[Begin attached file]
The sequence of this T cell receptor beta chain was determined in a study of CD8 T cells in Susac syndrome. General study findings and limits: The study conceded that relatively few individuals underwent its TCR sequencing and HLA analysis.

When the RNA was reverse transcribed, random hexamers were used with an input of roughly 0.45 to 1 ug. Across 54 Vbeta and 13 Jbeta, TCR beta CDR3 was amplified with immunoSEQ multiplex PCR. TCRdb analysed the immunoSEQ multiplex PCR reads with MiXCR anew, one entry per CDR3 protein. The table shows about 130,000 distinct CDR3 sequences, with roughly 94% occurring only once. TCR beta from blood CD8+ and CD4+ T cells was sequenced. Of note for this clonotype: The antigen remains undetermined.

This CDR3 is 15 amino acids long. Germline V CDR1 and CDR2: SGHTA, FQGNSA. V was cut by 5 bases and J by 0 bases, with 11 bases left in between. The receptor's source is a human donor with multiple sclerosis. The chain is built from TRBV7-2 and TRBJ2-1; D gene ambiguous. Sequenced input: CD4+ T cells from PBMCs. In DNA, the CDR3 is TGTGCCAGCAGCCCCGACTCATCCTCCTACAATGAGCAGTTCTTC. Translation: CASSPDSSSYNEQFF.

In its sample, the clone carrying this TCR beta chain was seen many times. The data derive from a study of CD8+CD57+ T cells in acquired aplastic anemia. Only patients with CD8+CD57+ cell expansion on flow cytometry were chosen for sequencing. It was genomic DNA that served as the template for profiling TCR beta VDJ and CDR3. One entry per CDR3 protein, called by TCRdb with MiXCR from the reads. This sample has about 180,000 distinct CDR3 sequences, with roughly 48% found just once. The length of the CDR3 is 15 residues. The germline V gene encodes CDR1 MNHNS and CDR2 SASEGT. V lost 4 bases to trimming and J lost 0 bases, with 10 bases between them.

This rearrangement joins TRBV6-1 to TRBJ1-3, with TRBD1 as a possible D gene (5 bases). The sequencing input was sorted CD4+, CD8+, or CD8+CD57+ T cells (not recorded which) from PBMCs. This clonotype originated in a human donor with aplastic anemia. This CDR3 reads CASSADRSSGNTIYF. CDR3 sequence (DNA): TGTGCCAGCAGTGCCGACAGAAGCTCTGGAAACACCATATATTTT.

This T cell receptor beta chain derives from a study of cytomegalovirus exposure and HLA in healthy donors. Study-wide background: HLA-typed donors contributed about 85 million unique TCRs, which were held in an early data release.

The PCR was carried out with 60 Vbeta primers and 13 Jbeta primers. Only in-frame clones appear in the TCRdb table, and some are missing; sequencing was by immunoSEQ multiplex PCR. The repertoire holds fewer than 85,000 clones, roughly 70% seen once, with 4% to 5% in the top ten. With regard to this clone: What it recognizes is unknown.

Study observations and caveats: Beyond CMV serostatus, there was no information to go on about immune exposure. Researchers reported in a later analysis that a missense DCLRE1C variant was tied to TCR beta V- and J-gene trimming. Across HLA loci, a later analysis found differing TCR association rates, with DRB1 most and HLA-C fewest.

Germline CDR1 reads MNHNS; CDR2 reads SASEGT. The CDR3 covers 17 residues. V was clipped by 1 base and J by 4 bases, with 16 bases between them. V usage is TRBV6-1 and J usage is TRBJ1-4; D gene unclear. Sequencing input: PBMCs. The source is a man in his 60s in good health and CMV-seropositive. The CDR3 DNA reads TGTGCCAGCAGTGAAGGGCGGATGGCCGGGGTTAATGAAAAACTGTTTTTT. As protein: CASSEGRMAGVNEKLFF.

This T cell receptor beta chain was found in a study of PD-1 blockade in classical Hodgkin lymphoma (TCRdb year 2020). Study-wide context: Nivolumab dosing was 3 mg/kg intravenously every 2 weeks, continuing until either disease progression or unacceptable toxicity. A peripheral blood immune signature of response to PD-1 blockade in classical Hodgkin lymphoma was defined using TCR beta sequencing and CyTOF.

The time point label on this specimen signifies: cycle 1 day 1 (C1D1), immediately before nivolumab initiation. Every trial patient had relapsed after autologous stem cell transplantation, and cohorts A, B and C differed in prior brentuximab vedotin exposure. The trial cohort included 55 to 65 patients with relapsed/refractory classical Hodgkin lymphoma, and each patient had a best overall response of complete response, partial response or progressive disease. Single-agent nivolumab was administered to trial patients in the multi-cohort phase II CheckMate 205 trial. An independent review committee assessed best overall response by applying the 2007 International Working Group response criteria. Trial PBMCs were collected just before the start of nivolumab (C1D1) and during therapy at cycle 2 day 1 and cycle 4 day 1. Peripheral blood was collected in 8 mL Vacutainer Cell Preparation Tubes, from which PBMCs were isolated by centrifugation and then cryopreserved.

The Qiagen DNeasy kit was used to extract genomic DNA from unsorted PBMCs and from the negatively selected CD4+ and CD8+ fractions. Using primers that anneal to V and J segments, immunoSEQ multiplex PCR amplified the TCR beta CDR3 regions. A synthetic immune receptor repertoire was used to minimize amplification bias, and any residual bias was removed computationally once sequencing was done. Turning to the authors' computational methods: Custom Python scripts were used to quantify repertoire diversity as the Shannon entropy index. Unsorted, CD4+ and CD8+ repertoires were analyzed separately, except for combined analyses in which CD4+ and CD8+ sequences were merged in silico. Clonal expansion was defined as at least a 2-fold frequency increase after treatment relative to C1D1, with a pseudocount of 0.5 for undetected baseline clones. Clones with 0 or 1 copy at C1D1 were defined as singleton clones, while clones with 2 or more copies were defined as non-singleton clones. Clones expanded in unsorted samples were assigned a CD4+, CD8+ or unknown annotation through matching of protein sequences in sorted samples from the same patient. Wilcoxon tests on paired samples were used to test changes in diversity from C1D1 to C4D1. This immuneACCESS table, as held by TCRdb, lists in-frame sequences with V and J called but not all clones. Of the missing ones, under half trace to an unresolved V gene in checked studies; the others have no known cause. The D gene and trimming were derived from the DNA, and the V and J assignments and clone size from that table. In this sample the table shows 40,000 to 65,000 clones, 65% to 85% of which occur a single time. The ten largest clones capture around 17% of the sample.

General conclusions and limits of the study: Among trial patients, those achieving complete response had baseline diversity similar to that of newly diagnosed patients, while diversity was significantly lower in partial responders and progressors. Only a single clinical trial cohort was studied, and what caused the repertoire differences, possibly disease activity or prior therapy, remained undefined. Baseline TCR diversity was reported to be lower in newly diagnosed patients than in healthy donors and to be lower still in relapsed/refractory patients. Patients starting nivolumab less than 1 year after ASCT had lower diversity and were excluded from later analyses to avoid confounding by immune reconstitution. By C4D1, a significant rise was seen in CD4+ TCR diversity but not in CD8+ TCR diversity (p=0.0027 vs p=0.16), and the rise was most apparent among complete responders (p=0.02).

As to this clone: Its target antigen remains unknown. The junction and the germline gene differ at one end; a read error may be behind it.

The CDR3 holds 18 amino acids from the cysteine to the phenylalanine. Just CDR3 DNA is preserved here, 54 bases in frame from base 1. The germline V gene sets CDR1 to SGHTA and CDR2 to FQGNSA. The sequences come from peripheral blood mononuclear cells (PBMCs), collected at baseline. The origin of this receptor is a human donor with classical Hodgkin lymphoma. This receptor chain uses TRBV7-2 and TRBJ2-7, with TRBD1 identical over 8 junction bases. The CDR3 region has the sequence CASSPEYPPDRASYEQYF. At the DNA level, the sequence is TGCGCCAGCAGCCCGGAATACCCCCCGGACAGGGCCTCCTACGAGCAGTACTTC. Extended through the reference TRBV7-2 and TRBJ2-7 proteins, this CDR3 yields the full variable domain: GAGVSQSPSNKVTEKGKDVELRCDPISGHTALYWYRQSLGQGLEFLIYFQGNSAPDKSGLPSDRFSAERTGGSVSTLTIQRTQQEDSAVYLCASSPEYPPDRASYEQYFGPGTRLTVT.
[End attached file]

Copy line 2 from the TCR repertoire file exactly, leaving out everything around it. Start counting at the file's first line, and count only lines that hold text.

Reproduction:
When the RNA was reverse transcribed, random hexamers were used with an input of roughly 0.45 to 1 ug. Across 54 Vbeta and 13 Jbeta, TCR beta CDR3 was amplified with immunoSEQ multiplex PCR. TCRdb analysed the immunoSEQ multiplex PCR reads with MiXCR anew, one entry per CDR3 protein. The table shows about 130,000 distinct CDR3 sequences, with roughly 94% occurring only once. TCR beta from blood CD8+ and CD4+ T cells was sequenced. Of note for this clonotype: The antigen remains undetermined.